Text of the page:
Female macroptera. Body yellow with brown markings; head with ocellar region shaded, also occipital carina; compound eyes with no ommatidia strongly pigmented; antecostal ridges on tergites III–VIII dark across full width of segments, on sternites II–VII weakly shaded; fore wings shaded; antennal segments II–VII dark, slightly paler at base on III–V. Antennae 7-segmented. Head wider than long, postocular region closely striate, ocellar triangle irregularly reticulate; ocellar setae pair III arise between mid points of posterior ocelli; three pairs of small post-ocellar setae. Pronotum closely striate, 4 pairs of posteromarginal setae, S2 almost half length of pronotum. Metanotum irregularly reticulate; median pair of setae not at anterior margin. Fore wing clavus with 3–4 marginal setae; first vein setae 2–3+2–5+1+1+1; second vein with 1 seta; posteromarginal fringe cilia straight. Tergites III–V with bases of median setae wider apart than their length; tergal microtrichial fields with 3 discal setae; VIII with no discal microtrichia anteromedially, posteromarginal comb complete; tergite IX with no discal microtrichia. Sternites with lateral microtrichial fields weak, not extending mesad of marginal setae S2.
Male not known.
The genus Scirtothrips comprises over 100 described species worldwide, with 21 species known from Australia most of which are endemics to this continent. These species all have the lateral thirds of the abdominal tergites covered in closely spaced rows of fine microtrichia, and in many species the sternites also bear similar microtrichia. The antennae are 8-segmented, except in S. casuarinae and S. solus, both forewing veins have an irregular and incomplete setal row, and a median spinula is present on both the meso and metafurca. S. casuarinae and S. solus are the only species in Scirtothrips with seven instead of eight antennal segments.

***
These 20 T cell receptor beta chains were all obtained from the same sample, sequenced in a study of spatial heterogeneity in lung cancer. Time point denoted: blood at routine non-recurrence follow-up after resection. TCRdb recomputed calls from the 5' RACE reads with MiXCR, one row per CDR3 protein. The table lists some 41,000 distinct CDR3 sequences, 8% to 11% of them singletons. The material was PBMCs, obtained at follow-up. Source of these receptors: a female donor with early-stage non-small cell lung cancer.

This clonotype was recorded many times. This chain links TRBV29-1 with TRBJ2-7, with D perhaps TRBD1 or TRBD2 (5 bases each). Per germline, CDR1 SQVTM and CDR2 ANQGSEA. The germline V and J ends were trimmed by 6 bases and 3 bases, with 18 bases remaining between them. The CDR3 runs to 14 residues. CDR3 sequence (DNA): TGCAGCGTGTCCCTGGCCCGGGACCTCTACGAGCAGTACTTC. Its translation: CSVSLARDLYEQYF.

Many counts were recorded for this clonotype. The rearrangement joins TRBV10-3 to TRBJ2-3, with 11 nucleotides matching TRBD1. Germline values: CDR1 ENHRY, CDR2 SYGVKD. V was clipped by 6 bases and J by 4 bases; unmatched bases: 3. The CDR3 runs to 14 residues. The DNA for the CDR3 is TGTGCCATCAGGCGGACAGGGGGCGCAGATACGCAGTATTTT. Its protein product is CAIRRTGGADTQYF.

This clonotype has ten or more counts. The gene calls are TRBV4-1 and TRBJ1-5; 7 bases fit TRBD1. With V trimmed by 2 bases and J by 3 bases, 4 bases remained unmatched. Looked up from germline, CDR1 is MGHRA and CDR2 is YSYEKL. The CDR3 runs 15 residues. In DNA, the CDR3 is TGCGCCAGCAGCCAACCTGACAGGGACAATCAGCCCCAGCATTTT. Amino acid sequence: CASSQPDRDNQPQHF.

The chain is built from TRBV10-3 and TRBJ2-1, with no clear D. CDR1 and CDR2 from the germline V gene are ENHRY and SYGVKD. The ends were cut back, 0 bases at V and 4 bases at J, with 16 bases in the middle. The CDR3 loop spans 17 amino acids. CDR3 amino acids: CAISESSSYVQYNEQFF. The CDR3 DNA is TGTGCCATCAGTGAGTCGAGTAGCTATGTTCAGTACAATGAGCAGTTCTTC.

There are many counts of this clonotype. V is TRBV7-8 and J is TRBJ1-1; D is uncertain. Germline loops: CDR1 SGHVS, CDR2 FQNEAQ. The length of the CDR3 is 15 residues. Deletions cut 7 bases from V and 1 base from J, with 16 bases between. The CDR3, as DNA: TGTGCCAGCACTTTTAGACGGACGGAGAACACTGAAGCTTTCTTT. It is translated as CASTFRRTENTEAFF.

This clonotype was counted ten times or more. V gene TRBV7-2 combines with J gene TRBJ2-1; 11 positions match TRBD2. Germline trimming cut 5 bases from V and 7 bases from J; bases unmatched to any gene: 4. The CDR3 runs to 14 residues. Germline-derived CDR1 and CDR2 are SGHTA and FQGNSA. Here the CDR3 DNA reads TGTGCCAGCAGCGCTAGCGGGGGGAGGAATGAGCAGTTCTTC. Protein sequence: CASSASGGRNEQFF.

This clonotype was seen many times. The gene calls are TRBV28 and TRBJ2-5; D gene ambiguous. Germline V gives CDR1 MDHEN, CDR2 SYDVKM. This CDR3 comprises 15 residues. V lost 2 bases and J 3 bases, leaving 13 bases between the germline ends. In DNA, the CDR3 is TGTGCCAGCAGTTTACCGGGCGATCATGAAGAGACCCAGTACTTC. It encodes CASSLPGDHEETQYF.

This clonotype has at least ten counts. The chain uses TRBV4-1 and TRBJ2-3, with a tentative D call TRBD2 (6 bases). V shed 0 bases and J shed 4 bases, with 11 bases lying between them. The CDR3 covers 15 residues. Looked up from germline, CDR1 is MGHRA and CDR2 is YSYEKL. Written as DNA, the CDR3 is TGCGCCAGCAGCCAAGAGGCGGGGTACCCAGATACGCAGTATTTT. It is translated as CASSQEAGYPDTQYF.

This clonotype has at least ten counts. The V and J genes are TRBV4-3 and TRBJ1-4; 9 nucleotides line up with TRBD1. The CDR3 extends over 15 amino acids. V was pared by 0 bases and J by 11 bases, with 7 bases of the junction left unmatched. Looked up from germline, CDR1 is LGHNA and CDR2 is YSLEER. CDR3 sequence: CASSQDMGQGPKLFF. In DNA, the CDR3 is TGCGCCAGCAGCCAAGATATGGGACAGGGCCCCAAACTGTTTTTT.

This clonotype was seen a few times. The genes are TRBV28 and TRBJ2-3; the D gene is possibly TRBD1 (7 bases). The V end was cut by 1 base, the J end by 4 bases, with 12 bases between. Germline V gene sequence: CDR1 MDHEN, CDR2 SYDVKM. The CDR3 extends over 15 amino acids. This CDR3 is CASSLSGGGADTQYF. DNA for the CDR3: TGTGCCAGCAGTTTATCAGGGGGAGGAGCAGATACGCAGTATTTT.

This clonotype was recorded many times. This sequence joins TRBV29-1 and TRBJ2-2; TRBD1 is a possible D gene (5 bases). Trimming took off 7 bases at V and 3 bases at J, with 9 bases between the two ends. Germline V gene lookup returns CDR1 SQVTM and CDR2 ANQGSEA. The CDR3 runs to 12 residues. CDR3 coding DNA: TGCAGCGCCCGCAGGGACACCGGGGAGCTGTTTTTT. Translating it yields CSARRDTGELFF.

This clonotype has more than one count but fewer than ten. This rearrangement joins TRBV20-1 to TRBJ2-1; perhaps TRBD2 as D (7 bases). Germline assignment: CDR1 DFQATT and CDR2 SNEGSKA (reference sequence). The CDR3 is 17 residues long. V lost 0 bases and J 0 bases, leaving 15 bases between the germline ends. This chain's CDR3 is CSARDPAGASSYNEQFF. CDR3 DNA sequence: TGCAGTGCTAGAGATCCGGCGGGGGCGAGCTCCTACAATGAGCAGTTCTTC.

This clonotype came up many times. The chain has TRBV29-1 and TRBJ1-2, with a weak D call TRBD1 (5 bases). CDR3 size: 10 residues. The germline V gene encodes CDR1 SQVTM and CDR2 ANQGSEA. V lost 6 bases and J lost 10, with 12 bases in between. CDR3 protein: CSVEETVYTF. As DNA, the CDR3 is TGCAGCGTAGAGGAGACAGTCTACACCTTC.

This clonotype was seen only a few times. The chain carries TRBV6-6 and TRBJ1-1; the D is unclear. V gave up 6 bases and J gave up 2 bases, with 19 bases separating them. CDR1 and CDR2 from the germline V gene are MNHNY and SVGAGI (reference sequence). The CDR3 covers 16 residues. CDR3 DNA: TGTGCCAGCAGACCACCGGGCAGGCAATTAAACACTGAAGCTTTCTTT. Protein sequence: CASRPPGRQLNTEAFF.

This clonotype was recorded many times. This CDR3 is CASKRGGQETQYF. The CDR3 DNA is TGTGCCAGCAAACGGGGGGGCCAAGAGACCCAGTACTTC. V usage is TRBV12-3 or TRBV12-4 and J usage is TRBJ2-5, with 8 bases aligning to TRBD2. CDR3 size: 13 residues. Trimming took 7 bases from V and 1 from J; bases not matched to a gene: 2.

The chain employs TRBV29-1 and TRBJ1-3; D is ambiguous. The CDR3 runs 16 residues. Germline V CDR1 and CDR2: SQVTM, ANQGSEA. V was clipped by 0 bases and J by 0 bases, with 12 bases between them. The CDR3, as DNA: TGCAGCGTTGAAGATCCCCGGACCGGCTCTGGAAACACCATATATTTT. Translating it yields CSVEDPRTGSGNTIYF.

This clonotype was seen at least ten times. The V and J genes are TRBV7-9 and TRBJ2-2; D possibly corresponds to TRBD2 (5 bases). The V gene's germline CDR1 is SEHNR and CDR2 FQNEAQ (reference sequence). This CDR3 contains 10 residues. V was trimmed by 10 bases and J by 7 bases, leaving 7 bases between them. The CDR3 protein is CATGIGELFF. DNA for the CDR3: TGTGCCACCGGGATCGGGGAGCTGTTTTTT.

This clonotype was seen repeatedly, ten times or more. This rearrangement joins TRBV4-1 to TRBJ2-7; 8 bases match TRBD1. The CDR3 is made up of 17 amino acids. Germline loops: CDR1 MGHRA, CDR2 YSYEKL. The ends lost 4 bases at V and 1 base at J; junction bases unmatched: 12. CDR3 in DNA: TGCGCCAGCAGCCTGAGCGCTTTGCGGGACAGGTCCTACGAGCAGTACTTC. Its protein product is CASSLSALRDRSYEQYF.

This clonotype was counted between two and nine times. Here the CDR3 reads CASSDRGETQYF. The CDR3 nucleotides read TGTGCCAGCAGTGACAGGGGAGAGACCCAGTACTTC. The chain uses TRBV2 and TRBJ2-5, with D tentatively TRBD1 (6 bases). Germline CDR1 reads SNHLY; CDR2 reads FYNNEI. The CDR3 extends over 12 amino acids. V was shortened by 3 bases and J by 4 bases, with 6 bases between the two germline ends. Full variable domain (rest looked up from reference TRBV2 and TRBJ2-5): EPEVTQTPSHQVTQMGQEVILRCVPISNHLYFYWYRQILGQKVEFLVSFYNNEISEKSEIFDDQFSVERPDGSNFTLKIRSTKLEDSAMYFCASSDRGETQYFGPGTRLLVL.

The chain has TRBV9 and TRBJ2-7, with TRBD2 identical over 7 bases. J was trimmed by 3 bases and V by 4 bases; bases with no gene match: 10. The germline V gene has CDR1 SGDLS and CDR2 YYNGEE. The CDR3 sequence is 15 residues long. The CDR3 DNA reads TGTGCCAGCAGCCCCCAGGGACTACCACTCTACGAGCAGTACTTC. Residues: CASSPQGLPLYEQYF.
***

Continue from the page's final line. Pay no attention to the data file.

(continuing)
Known only from Australia.
Queensland, New South Wales.
Feeding and breeding on leaves.
Casuarina spp (Casuarinaceae).
Scirtothrips casuarinae Palmer & Mound
Hoddle MS & Mound LA. 2003. The genus Scirtothrips in Australia (Insecta, Thysanoptera, Thripidae). Zootaxa 268: 1-40. http://www.mapress.com/zootaxa/2003f/zt00268.pdf